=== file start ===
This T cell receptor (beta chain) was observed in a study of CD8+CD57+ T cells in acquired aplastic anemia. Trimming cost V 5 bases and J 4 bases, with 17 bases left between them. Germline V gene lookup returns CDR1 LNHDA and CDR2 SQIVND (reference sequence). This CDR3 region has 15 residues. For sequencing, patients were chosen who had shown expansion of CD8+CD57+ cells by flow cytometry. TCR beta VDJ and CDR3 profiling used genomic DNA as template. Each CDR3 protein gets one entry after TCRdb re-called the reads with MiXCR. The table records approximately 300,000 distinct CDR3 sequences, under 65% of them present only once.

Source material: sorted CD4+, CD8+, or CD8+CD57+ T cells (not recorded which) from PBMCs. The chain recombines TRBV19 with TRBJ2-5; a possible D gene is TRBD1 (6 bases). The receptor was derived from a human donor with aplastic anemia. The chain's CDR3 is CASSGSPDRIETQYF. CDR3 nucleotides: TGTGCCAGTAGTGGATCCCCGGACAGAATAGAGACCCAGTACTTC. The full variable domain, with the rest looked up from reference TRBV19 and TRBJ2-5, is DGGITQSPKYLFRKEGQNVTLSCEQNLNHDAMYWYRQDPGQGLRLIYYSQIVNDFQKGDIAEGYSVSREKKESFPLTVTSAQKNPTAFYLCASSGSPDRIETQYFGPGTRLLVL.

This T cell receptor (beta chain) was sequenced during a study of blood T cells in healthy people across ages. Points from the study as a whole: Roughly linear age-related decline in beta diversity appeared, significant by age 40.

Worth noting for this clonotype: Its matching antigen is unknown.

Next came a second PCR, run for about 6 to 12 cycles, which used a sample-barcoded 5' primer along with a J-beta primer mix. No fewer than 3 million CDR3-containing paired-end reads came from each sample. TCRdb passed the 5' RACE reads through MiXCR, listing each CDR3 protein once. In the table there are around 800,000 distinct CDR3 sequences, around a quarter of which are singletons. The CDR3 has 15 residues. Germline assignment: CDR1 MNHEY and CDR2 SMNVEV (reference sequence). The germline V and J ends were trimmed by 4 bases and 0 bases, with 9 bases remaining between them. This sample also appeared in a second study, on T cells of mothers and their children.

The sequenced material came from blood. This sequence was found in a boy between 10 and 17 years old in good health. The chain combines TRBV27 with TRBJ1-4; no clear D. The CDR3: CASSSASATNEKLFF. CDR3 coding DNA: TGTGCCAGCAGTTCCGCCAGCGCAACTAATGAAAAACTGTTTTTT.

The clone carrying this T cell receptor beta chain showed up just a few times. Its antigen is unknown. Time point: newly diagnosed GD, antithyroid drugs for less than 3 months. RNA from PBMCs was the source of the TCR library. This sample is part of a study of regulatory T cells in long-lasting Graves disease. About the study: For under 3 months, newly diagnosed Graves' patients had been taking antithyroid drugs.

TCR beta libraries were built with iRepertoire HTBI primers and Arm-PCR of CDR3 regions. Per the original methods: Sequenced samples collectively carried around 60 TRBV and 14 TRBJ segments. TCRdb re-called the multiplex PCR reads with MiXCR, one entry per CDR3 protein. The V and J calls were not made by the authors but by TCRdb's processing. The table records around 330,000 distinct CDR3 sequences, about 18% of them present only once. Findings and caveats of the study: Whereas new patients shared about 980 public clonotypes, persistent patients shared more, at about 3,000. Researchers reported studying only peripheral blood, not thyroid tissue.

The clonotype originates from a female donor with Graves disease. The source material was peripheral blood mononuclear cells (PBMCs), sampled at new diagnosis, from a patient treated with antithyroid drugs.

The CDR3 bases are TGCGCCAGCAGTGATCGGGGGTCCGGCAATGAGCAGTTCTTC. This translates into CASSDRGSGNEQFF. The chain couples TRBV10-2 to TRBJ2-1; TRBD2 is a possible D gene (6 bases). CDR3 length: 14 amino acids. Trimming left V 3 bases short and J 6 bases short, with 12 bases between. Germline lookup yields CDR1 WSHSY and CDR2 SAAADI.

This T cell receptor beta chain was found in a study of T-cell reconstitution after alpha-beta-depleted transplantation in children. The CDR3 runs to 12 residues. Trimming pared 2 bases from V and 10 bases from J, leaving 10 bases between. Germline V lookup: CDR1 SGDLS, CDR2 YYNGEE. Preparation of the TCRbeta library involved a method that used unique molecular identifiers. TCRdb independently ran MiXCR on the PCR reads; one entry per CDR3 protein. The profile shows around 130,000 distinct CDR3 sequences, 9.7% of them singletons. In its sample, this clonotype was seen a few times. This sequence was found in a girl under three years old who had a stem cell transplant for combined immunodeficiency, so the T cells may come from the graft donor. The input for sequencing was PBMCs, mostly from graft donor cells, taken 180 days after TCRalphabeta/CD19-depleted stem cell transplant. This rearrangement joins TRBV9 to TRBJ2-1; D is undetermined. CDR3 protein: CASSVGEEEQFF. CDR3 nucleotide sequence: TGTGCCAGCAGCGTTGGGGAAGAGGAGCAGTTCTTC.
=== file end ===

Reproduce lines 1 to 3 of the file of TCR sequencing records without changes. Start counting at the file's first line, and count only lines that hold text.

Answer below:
This T cell receptor (beta chain) was observed in a study of CD8+CD57+ T cells in acquired aplastic anemia. Trimming cost V 5 bases and J 4 bases, with 17 bases left between them. Germline V gene lookup returns CDR1 LNHDA and CDR2 SQIVND (reference sequence). This CDR3 region has 15 residues. For sequencing, patients were chosen who had shown expansion of CD8+CD57+ cells by flow cytometry. TCR beta VDJ and CDR3 profiling used genomic DNA as template. Each CDR3 protein gets one entry after TCRdb re-called the reads with MiXCR. The table records approximately 300,000 distinct CDR3 sequences, under 65% of them present only once.

Source material: sorted CD4+, CD8+, or CD8+CD57+ T cells (not recorded which) from PBMCs. The chain recombines TRBV19 with TRBJ2-5; a possible D gene is TRBD1 (6 bases). The receptor was derived from a human donor with aplastic anemia. The chain's CDR3 is CASSGSPDRIETQYF. CDR3 nucleotides: TGTGCCAGTAGTGGATCCCCGGACAGAATAGAGACCCAGTACTTC. The full variable domain, with the rest looked up from reference TRBV19 and TRBJ2-5, is DGGITQSPKYLFRKEGQNVTLSCEQNLNHDAMYWYRQDPGQGLRLIYYSQIVNDFQKGDIAEGYSVSREKKESFPLTVTSAQKNPTAFYLCASSGSPDRIETQYFGPGTRLLVL.

This T cell receptor (beta chain) was sequenced during a study of blood T cells in healthy people across ages. Points from the study as a whole: Roughly linear age-related decline in beta diversity appeared, significant by age 40.